Also, the specter of increased taxes haunts the political establishment. Increasingly, many long-term forecasts believe that taxation will need to increase as well as undergo significant reform. Our belief is that spending cuts, outsourcing state and federal work to the private sector and decreased taxation is a better answer. But the catch-22 is that the politicians who are needed to enact the changes can’t or won’t do so without fear of losing their constituency. These macro-economic issues will greatly affect distributors for the balance of this decade.
Two years after the downturn started, it appears that the economy is on the verge of a double-dip recession. Recent housing sales, unemployment, and retail sales figures point to demand that is slowing for the second half of the year. Inflation, the talk of post-recession forecasters, looks further away. The recent Federal Reserve meeting lowered interest rates and forecasted lower inflation. The bigger problem now looks to be deflation, which is primarily the effect of sagging demand.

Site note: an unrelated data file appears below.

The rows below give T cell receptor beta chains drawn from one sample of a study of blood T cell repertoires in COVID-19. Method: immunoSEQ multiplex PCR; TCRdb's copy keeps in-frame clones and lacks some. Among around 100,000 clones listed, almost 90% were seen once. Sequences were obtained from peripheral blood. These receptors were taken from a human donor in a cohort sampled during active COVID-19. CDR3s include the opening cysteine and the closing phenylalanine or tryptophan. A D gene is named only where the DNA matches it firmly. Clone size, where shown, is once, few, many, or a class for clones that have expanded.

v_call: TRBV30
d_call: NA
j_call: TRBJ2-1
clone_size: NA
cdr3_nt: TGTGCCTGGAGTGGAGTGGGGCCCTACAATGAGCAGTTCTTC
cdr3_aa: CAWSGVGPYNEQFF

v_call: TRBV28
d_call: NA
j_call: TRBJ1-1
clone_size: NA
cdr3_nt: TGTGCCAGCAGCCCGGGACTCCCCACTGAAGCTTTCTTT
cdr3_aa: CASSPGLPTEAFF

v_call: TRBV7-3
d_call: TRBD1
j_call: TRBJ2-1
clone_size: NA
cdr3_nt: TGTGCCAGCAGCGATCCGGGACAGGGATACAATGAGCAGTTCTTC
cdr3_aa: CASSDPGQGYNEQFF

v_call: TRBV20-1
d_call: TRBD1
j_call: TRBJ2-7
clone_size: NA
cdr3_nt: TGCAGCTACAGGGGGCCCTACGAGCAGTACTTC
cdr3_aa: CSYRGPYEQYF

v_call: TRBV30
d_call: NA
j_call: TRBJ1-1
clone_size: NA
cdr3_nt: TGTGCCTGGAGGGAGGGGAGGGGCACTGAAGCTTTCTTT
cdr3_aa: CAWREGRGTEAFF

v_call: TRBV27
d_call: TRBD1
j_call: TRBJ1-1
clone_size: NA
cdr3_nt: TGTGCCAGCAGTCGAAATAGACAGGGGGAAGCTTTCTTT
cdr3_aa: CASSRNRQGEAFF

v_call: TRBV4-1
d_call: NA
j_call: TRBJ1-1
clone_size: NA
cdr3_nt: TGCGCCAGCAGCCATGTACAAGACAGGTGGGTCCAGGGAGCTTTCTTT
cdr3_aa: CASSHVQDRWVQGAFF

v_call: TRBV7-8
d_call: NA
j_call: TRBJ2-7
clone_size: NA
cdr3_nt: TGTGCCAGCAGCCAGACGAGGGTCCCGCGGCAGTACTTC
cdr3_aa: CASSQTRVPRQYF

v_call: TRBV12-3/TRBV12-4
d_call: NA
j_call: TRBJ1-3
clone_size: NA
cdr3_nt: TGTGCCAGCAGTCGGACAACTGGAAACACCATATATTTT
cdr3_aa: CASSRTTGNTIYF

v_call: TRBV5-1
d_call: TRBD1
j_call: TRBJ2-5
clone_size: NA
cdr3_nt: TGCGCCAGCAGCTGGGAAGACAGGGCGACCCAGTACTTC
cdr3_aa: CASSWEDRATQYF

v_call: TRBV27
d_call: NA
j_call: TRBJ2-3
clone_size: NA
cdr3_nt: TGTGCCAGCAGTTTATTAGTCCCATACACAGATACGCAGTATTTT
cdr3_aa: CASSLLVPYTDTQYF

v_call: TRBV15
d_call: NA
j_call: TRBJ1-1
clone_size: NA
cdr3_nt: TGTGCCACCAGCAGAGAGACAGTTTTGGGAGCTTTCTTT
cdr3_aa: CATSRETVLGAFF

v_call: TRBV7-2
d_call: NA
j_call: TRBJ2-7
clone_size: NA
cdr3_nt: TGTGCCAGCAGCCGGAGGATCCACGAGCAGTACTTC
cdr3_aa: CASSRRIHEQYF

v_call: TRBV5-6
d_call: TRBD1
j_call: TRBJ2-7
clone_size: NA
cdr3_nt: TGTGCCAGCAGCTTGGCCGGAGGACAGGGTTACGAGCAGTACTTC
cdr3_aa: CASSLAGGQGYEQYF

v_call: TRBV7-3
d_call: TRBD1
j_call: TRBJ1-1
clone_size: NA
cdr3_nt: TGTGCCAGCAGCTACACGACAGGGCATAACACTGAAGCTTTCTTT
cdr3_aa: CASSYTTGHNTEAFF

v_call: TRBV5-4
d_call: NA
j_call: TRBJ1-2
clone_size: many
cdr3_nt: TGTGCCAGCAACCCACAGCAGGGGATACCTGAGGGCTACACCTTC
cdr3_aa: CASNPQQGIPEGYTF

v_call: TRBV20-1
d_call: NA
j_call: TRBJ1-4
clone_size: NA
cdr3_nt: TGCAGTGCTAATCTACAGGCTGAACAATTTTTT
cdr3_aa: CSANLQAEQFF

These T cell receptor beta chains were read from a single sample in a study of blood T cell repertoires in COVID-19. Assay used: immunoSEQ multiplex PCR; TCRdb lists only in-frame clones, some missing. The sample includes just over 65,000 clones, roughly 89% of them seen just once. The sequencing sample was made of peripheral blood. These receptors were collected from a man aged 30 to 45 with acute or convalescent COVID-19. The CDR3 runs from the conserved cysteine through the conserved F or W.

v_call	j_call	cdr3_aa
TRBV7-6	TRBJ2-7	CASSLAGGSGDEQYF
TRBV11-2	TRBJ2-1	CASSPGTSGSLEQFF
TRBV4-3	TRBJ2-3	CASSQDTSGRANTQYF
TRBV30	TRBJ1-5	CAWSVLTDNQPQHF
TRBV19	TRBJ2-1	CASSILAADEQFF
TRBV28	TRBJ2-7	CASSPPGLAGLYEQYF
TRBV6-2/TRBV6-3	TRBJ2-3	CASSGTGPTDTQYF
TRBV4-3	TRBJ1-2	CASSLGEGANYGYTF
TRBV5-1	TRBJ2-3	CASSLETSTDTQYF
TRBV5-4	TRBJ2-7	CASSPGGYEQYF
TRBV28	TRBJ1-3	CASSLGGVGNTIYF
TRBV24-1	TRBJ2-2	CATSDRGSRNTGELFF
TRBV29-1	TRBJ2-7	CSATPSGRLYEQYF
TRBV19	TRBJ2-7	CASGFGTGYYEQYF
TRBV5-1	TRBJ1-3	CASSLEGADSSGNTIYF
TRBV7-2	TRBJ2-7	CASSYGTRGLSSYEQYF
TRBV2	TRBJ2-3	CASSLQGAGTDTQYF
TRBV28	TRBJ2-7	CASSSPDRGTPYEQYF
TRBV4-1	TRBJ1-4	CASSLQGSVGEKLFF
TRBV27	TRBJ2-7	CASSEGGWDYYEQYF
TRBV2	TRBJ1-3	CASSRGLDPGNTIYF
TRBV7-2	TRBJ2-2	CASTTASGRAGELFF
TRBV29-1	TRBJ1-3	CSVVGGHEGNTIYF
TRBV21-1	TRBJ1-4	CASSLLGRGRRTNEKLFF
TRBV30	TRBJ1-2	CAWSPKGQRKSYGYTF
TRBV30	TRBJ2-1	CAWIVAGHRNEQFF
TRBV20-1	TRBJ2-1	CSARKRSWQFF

As leveraged borrowers pay down debt, their consumption goes south and everything suffers. Prices fall, inventory values decline or are stagnant and distributors that experienced inventory profits a few years back are now left with “vapor” profitability. The typical response is to cut as many expenses as you can and hunker down.
Most distributors have done this and earnings are in the tank. Normally, wholesale industries average between 2% to 3% of sales in operating profit. For many industries, this number has slipped well below 2%, which, according to our research, from a long-term investment perspective, isn’t worth it.